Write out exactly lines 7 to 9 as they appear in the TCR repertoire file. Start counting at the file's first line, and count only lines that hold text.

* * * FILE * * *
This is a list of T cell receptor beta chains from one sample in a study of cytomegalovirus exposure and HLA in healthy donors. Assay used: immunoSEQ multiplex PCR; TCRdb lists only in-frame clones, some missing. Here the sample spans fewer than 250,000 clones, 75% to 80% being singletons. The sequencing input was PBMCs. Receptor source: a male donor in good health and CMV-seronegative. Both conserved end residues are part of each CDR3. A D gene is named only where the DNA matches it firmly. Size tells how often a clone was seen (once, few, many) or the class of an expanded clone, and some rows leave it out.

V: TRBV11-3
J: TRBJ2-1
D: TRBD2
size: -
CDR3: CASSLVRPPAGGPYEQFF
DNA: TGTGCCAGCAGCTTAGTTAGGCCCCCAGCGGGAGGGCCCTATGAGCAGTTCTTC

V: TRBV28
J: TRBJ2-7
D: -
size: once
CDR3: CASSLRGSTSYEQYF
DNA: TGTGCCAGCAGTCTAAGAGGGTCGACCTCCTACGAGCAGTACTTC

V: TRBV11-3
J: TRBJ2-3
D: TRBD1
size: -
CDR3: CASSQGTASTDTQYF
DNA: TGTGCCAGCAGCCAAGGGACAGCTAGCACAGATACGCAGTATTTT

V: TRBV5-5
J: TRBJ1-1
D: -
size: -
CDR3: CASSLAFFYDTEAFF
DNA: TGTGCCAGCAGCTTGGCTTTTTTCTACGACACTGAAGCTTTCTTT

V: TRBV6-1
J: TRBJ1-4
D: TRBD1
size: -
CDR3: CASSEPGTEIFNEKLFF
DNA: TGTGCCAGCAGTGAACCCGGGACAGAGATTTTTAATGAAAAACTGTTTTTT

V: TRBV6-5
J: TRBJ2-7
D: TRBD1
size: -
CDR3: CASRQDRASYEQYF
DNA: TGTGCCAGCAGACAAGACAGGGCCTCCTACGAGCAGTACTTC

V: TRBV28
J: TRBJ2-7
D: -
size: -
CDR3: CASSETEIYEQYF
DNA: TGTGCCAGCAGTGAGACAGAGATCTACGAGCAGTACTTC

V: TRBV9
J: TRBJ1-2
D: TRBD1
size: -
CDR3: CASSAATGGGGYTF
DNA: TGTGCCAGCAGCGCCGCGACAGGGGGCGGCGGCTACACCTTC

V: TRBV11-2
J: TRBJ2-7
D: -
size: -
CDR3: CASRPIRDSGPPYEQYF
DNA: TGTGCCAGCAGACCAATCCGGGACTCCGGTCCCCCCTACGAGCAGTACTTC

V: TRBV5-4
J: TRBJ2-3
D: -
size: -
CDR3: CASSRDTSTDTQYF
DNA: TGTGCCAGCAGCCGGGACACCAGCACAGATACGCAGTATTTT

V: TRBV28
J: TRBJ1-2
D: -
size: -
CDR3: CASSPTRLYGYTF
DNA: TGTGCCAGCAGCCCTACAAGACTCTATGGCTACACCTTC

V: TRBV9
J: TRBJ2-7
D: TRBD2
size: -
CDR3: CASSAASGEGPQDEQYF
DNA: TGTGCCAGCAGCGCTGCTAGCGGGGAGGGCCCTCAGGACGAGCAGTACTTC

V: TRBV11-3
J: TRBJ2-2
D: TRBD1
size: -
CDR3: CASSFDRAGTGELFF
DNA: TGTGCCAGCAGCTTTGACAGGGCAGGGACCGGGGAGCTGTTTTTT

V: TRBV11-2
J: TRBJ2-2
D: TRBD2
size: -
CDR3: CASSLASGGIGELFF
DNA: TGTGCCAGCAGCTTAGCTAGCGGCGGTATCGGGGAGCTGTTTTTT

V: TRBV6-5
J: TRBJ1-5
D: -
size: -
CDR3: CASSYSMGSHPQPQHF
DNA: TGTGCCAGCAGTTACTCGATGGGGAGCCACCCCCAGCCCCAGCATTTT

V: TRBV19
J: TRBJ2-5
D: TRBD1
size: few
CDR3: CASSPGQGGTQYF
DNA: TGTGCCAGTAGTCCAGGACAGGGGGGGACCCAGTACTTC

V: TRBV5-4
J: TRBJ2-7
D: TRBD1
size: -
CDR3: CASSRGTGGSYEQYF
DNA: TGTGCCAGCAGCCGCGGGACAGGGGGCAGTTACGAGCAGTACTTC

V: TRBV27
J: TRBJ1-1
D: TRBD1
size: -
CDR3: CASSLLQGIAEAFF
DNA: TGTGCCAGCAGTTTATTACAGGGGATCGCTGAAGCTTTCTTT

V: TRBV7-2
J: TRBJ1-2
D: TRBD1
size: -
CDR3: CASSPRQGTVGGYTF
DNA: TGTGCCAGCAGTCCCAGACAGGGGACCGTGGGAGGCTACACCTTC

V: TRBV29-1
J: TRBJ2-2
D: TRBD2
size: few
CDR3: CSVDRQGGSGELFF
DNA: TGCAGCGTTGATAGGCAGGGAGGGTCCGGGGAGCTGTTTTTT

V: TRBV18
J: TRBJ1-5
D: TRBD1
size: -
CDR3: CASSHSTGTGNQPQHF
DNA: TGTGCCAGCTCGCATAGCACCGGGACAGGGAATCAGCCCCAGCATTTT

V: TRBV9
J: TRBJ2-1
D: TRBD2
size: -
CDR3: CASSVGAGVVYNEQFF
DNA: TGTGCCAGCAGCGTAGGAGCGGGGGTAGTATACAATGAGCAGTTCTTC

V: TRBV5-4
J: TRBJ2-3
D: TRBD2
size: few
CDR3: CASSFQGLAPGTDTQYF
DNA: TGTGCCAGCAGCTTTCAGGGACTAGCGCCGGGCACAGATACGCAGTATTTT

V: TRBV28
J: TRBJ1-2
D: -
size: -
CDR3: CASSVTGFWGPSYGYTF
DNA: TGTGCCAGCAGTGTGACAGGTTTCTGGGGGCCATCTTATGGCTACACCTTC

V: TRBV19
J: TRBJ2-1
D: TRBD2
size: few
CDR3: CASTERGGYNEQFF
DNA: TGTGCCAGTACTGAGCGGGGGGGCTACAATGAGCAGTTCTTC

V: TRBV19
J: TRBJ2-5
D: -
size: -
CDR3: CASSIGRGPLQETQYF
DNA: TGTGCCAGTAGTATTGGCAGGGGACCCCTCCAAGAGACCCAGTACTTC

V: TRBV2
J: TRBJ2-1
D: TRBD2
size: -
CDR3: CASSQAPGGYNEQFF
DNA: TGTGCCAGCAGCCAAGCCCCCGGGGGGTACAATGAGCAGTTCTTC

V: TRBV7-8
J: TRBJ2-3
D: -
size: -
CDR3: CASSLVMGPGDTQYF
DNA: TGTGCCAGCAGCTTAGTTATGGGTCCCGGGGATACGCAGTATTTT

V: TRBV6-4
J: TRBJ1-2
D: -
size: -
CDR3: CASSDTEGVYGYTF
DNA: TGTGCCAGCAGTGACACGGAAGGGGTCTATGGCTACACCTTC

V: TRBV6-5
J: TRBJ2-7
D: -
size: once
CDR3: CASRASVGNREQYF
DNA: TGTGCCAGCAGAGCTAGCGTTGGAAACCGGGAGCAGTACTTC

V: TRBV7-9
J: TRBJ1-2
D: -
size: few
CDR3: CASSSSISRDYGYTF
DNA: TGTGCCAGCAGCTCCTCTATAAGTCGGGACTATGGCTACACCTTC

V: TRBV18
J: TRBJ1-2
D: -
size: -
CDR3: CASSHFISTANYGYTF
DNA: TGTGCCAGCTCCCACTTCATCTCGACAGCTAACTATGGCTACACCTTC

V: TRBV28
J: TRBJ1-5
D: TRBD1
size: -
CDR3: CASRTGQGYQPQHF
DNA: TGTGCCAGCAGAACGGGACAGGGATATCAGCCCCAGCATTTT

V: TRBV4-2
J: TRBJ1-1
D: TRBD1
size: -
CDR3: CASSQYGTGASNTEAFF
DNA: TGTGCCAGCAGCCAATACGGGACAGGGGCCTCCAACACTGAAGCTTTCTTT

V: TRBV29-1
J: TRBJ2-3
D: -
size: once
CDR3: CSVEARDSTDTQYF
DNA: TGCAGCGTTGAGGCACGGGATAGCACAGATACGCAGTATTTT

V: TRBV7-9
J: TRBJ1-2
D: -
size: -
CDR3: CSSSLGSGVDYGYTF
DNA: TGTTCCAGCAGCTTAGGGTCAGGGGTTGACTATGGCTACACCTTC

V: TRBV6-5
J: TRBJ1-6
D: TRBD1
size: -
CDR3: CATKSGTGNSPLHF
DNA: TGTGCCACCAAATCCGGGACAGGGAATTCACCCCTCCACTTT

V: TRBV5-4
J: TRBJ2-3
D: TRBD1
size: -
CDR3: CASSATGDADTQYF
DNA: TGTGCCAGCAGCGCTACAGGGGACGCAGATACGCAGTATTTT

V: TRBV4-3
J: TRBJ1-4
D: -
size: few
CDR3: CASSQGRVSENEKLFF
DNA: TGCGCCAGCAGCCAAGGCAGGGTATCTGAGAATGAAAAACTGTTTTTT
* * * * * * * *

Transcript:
DNA: TGTGCCAGCAGCTTAGTTAGGCCCCCAGCGGGAGGGCCCTATGAGCAGTTCTTC

V: TRBV28
J: TRBJ2-7